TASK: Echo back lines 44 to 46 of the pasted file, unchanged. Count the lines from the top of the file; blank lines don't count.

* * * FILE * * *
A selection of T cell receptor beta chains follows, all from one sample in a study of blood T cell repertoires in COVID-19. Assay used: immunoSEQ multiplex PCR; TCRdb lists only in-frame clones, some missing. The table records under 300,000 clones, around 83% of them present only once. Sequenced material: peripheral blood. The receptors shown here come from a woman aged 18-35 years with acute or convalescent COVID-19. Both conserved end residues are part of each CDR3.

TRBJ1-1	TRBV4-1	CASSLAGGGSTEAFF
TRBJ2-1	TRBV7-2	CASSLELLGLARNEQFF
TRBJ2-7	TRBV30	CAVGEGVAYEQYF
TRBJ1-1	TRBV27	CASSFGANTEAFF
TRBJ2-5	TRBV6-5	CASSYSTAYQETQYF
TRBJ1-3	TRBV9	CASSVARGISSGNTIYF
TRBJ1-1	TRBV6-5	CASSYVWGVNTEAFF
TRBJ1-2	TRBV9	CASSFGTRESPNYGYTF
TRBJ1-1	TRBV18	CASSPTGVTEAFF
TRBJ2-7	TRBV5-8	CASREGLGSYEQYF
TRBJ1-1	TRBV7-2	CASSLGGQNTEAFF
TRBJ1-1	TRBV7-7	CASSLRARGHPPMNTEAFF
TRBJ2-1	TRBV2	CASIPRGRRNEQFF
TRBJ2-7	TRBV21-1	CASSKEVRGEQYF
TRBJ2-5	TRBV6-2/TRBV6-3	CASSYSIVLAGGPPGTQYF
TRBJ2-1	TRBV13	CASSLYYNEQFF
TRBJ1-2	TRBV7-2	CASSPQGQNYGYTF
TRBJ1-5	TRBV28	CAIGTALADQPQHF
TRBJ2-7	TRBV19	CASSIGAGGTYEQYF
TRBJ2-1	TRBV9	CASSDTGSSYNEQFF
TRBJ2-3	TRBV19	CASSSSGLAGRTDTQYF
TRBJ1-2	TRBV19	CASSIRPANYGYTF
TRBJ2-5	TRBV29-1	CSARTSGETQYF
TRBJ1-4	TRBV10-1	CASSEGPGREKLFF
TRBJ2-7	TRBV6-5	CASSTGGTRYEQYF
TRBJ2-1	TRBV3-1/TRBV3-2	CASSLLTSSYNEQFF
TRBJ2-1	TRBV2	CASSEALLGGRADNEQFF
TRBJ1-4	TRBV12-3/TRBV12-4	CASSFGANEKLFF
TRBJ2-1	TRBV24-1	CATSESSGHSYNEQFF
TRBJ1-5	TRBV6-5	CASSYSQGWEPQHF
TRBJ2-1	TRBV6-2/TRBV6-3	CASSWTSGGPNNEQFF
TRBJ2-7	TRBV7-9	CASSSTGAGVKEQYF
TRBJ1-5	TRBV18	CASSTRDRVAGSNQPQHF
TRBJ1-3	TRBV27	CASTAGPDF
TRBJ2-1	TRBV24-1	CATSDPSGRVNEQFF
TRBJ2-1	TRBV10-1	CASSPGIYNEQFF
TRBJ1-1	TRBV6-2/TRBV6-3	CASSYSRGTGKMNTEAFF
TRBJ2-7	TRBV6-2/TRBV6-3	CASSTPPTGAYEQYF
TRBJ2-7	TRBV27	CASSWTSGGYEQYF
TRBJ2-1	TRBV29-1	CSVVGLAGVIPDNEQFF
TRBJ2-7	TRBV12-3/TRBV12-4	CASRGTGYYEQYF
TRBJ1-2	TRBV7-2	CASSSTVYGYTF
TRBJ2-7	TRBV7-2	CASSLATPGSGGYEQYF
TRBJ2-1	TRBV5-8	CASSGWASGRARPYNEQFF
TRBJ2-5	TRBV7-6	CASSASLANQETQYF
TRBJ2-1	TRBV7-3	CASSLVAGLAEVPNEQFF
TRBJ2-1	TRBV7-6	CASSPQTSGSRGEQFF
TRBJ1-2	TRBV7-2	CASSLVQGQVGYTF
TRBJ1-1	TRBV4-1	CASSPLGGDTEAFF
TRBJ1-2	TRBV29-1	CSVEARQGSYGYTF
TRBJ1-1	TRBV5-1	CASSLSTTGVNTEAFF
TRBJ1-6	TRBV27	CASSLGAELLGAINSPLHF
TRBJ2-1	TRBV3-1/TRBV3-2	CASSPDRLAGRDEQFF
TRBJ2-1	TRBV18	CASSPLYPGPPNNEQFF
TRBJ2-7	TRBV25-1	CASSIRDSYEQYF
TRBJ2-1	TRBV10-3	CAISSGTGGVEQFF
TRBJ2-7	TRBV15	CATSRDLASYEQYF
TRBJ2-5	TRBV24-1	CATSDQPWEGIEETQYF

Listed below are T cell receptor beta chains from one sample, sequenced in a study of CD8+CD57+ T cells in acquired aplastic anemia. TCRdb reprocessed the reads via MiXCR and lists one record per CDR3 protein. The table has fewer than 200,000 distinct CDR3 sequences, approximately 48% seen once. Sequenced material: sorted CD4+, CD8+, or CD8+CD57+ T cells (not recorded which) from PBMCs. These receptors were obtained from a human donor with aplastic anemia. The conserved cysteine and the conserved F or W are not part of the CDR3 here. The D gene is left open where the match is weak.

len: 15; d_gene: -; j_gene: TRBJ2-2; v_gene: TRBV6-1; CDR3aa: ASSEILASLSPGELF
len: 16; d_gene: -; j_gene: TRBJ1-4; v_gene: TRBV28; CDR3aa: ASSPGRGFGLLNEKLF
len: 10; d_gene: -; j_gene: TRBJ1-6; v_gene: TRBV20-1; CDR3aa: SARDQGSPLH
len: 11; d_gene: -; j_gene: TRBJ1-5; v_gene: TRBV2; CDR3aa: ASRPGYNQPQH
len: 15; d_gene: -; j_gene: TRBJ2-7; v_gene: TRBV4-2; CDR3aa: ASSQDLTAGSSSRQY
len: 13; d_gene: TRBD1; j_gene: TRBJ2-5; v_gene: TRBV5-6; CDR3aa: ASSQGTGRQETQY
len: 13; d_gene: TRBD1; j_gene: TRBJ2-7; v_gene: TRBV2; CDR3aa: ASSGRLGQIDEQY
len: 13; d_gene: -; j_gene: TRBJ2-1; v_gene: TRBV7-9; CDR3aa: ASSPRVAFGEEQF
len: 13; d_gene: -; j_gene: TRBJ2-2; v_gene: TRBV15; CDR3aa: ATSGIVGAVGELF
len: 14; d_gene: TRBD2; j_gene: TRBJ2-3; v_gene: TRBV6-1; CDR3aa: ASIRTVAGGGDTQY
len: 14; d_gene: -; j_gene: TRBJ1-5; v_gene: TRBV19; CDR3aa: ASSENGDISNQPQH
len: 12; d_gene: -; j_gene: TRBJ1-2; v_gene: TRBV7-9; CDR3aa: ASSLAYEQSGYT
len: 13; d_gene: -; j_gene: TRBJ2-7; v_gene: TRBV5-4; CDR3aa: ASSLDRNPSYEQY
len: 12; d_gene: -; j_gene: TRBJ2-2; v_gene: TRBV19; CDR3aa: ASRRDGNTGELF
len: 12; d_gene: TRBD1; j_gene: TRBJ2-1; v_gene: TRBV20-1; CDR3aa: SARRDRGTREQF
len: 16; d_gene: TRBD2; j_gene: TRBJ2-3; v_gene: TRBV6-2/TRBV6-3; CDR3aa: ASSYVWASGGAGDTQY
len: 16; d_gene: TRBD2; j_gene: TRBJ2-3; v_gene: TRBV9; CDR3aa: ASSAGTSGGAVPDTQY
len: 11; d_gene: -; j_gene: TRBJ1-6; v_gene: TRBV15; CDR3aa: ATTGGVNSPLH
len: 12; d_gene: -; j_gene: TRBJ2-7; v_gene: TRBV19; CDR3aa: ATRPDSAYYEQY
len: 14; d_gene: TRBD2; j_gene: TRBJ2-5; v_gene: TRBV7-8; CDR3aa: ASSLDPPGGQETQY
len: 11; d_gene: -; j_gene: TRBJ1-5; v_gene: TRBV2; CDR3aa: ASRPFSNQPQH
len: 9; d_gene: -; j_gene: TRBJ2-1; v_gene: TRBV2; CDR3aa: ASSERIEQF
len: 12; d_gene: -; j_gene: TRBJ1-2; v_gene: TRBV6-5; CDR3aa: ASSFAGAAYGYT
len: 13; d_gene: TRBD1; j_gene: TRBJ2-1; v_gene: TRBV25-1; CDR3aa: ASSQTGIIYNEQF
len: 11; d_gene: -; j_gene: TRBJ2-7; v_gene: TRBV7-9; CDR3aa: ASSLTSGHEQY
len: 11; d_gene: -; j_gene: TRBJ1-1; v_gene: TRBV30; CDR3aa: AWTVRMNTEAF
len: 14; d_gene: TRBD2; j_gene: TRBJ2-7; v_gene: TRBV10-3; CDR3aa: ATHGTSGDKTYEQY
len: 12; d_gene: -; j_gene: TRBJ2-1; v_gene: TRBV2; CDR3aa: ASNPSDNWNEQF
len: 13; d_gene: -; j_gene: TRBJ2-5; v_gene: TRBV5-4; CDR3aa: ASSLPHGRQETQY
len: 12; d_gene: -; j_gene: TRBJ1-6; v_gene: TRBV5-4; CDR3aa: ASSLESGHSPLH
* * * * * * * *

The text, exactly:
TRBJ2-7	TRBV7-2	CASSLATPGSGGYEQYF
TRBJ2-1	TRBV5-8	CASSGWASGRARPYNEQFF
TRBJ2-5	TRBV7-6	CASSASLANQETQYF